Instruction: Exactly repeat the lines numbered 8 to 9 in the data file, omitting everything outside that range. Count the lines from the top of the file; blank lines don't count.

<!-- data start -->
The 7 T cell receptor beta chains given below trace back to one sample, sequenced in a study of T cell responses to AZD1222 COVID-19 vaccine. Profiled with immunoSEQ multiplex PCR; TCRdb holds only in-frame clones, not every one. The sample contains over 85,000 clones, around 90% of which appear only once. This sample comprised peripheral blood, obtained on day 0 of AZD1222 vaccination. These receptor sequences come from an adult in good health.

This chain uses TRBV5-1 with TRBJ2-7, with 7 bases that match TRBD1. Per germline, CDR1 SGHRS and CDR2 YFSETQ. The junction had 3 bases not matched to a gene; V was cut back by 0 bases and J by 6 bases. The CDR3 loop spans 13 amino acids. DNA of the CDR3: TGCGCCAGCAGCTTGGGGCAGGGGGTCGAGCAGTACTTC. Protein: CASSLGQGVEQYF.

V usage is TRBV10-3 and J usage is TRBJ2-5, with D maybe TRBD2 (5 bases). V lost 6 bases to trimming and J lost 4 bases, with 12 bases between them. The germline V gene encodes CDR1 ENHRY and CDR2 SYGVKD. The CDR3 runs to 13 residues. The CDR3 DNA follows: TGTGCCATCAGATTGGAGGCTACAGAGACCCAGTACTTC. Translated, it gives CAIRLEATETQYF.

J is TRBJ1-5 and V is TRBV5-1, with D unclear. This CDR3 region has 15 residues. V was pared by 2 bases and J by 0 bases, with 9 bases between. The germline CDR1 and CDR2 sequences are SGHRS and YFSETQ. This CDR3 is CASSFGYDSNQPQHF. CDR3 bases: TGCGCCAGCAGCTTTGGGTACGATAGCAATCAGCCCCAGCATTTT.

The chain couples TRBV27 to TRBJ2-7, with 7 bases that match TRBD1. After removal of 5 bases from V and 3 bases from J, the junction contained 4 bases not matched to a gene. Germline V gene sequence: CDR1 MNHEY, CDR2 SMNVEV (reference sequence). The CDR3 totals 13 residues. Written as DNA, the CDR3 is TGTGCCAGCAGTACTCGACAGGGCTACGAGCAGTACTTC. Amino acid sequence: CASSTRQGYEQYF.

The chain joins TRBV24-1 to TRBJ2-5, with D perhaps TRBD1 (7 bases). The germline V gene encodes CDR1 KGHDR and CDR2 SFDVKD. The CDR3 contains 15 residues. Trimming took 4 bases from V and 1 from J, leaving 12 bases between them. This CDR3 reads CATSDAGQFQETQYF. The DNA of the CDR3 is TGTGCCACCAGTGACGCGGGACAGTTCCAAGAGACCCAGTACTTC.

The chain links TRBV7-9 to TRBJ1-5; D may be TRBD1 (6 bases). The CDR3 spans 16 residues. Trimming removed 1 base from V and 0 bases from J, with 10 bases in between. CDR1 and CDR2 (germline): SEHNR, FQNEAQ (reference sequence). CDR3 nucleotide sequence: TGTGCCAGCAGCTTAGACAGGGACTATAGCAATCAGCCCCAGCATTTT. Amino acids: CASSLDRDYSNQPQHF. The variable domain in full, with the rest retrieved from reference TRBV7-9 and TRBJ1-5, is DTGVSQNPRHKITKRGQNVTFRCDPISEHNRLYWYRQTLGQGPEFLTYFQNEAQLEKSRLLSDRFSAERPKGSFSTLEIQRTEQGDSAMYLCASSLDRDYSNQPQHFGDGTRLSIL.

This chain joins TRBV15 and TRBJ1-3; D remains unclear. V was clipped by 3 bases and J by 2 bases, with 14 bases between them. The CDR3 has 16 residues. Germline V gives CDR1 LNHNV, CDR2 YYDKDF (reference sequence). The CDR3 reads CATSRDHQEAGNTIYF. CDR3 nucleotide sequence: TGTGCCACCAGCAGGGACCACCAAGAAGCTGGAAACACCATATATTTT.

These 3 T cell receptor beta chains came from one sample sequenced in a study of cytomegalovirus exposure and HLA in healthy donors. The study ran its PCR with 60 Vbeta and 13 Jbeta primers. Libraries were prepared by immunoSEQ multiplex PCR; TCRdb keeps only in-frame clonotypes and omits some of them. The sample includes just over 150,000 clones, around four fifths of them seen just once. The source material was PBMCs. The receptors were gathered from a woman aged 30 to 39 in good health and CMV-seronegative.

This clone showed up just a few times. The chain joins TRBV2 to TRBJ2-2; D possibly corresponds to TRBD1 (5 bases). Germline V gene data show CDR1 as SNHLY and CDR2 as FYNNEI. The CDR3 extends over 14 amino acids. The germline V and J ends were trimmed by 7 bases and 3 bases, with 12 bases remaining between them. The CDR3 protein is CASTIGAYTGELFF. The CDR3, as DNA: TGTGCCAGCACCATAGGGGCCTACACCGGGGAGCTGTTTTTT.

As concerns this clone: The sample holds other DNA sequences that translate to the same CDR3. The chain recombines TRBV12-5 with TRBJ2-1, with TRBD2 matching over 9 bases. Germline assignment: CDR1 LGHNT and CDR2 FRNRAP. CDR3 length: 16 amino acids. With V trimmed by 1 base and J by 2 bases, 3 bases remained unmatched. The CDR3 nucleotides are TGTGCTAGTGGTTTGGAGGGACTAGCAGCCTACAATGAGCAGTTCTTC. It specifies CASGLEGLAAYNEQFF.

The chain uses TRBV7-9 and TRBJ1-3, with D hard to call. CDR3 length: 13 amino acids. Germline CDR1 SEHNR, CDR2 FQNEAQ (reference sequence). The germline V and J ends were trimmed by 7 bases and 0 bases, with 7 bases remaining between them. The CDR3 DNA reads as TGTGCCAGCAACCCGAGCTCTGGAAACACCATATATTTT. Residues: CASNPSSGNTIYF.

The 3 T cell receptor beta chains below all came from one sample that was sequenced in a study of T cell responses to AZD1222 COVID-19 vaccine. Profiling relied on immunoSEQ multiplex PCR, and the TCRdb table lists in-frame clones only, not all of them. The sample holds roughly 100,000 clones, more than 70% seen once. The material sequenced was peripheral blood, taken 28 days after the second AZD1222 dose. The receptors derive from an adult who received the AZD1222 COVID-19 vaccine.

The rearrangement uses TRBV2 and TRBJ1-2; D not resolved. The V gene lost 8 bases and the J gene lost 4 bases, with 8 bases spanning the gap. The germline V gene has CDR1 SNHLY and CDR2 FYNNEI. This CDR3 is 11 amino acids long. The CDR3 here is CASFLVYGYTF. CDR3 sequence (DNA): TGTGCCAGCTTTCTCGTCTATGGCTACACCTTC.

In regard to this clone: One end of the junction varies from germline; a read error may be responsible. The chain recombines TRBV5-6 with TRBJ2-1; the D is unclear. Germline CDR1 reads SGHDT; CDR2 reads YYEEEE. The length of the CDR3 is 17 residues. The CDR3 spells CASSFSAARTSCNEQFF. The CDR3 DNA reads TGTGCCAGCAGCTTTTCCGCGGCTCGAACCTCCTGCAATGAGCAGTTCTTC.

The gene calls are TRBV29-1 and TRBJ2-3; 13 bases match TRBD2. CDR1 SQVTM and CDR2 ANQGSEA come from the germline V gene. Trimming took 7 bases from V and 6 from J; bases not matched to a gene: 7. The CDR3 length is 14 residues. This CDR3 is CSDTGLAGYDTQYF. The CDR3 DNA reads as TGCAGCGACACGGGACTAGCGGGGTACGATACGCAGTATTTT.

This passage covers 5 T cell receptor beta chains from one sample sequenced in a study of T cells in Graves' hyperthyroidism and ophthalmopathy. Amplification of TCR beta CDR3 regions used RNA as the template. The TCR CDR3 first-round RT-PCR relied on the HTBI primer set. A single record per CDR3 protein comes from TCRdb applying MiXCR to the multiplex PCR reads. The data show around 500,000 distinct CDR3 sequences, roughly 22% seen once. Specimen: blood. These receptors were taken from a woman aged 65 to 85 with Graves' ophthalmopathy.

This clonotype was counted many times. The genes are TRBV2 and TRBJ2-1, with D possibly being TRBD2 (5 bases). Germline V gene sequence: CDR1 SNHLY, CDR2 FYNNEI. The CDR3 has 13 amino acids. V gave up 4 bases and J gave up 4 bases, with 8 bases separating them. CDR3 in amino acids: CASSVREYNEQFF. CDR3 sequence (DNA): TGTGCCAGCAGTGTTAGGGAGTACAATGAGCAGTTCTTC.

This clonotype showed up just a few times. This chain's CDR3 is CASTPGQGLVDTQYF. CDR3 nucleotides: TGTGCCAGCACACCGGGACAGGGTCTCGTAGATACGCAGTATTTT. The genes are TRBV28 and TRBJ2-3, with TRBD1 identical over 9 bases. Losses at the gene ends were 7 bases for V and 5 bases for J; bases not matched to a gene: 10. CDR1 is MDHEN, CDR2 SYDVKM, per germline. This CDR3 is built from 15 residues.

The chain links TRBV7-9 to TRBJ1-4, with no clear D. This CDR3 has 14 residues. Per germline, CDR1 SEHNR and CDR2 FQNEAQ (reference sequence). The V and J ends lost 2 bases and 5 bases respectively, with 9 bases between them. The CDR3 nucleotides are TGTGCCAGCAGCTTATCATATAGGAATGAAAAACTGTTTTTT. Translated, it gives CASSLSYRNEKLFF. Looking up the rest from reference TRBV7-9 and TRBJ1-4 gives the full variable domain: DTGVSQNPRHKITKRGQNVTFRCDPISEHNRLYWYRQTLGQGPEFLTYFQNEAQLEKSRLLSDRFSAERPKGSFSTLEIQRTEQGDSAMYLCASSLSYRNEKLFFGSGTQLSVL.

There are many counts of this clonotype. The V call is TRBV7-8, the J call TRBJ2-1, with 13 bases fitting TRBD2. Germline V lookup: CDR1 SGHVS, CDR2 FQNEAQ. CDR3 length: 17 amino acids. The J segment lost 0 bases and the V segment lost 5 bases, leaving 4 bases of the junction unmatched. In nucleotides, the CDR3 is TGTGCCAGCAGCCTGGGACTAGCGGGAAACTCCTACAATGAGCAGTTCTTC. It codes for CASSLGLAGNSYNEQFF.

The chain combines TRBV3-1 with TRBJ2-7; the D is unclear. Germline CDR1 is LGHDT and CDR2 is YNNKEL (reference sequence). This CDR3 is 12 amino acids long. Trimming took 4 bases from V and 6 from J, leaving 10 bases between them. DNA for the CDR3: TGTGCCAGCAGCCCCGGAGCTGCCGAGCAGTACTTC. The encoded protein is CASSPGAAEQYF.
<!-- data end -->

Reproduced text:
This chain joins TRBV15 and TRBJ1-3; D remains unclear. V was clipped by 3 bases and J by 2 bases, with 14 bases between them. The CDR3 has 16 residues. Germline V gives CDR1 LNHNV, CDR2 YYDKDF (reference sequence). The CDR3 reads CATSRDHQEAGNTIYF. CDR3 nucleotide sequence: TGTGCCACCAGCAGGGACCACCAAGAAGCTGGAAACACCATATATTTT.

These 3 T cell receptor beta chains came from one sample sequenced in a study of cytomegalovirus exposure and HLA in healthy donors. The study ran its PCR with 60 Vbeta and 13 Jbeta primers. Libraries were prepared by immunoSEQ multiplex PCR; TCRdb keeps only in-frame clonotypes and omits some of them. The sample includes just over 150,000 clones, around four fifths of them seen just once. The source material was PBMCs. The receptors were gathered from a woman aged 30 to 39 in good health and CMV-seronegative.